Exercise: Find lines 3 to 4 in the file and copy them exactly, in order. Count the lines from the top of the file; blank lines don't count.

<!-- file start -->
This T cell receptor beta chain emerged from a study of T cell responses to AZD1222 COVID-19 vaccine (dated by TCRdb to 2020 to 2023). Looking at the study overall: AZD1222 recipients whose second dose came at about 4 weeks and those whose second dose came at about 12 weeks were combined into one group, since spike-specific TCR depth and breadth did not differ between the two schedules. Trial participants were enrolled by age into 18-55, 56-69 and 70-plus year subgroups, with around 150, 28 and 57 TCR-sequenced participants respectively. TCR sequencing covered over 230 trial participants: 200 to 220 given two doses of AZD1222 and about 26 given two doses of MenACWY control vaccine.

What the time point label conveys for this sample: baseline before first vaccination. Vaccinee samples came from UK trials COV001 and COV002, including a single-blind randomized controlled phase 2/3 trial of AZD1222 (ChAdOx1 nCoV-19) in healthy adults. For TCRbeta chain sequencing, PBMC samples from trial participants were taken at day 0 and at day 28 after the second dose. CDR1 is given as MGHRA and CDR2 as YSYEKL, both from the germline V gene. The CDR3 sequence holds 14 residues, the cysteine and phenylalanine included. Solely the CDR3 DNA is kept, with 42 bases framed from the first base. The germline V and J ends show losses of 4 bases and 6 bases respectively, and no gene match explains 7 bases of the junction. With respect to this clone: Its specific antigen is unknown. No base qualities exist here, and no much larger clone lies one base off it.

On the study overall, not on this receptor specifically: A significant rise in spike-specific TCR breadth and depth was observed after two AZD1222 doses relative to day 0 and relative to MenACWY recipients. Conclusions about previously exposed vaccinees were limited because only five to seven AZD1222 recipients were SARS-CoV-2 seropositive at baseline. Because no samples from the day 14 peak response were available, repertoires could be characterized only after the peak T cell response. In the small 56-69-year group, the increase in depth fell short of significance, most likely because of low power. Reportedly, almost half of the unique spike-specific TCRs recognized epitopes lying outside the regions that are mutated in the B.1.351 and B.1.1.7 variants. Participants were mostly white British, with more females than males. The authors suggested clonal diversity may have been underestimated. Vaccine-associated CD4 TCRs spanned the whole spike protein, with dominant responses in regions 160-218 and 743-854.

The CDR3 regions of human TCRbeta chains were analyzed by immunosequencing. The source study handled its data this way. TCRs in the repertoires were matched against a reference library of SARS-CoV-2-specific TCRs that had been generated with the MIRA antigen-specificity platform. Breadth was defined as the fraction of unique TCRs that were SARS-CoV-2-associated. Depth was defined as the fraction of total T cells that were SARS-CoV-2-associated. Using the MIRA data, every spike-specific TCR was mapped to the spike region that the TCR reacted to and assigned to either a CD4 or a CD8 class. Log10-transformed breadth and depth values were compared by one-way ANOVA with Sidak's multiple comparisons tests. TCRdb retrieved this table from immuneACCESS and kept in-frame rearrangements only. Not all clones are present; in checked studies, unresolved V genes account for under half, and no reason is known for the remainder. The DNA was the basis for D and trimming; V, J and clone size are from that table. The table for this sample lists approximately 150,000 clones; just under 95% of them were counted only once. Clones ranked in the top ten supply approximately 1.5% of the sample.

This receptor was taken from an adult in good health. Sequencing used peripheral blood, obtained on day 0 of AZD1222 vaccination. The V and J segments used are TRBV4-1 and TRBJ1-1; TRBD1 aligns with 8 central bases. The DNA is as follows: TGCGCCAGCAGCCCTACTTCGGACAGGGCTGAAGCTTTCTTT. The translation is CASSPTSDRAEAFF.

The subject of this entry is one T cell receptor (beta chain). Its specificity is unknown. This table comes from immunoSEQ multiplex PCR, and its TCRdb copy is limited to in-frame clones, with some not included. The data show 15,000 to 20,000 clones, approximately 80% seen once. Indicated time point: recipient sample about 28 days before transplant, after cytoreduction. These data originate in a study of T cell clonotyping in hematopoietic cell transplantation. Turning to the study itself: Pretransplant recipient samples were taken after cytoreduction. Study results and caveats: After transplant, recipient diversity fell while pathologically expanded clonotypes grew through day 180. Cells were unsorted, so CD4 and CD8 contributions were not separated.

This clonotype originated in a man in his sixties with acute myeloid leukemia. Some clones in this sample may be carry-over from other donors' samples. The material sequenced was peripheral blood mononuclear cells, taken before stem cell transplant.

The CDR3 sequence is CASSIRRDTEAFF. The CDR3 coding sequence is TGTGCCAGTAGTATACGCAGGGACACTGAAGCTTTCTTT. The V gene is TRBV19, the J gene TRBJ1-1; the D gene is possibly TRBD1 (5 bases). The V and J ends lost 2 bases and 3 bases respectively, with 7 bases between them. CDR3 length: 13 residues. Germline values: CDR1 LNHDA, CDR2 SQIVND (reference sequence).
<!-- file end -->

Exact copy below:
On the study overall, not on this receptor specifically: A significant rise in spike-specific TCR breadth and depth was observed after two AZD1222 doses relative to day 0 and relative to MenACWY recipients. Conclusions about previously exposed vaccinees were limited because only five to seven AZD1222 recipients were SARS-CoV-2 seropositive at baseline. Because no samples from the day 14 peak response were available, repertoires could be characterized only after the peak T cell response. In the small 56-69-year group, the increase in depth fell short of significance, most likely because of low power. Reportedly, almost half of the unique spike-specific TCRs recognized epitopes lying outside the regions that are mutated in the B.1.351 and B.1.1.7 variants. Participants were mostly white British, with more females than males. The authors suggested clonal diversity may have been underestimated. Vaccine-associated CD4 TCRs spanned the whole spike protein, with dominant responses in regions 160-218 and 743-854.

The CDR3 regions of human TCRbeta chains were analyzed by immunosequencing. The source study handled its data this way. TCRs in the repertoires were matched against a reference library of SARS-CoV-2-specific TCRs that had been generated with the MIRA antigen-specificity platform. Breadth was defined as the fraction of unique TCRs that were SARS-CoV-2-associated. Depth was defined as the fraction of total T cells that were SARS-CoV-2-associated. Using the MIRA data, every spike-specific TCR was mapped to the spike region that the TCR reacted to and assigned to either a CD4 or a CD8 class. Log10-transformed breadth and depth values were compared by one-way ANOVA with Sidak's multiple comparisons tests. TCRdb retrieved this table from immuneACCESS and kept in-frame rearrangements only. Not all clones are present; in checked studies, unresolved V genes account for under half, and no reason is known for the remainder. The DNA was the basis for D and trimming; V, J and clone size are from that table. The table for this sample lists approximately 150,000 clones; just under 95% of them were counted only once. Clones ranked in the top ten supply approximately 1.5% of the sample.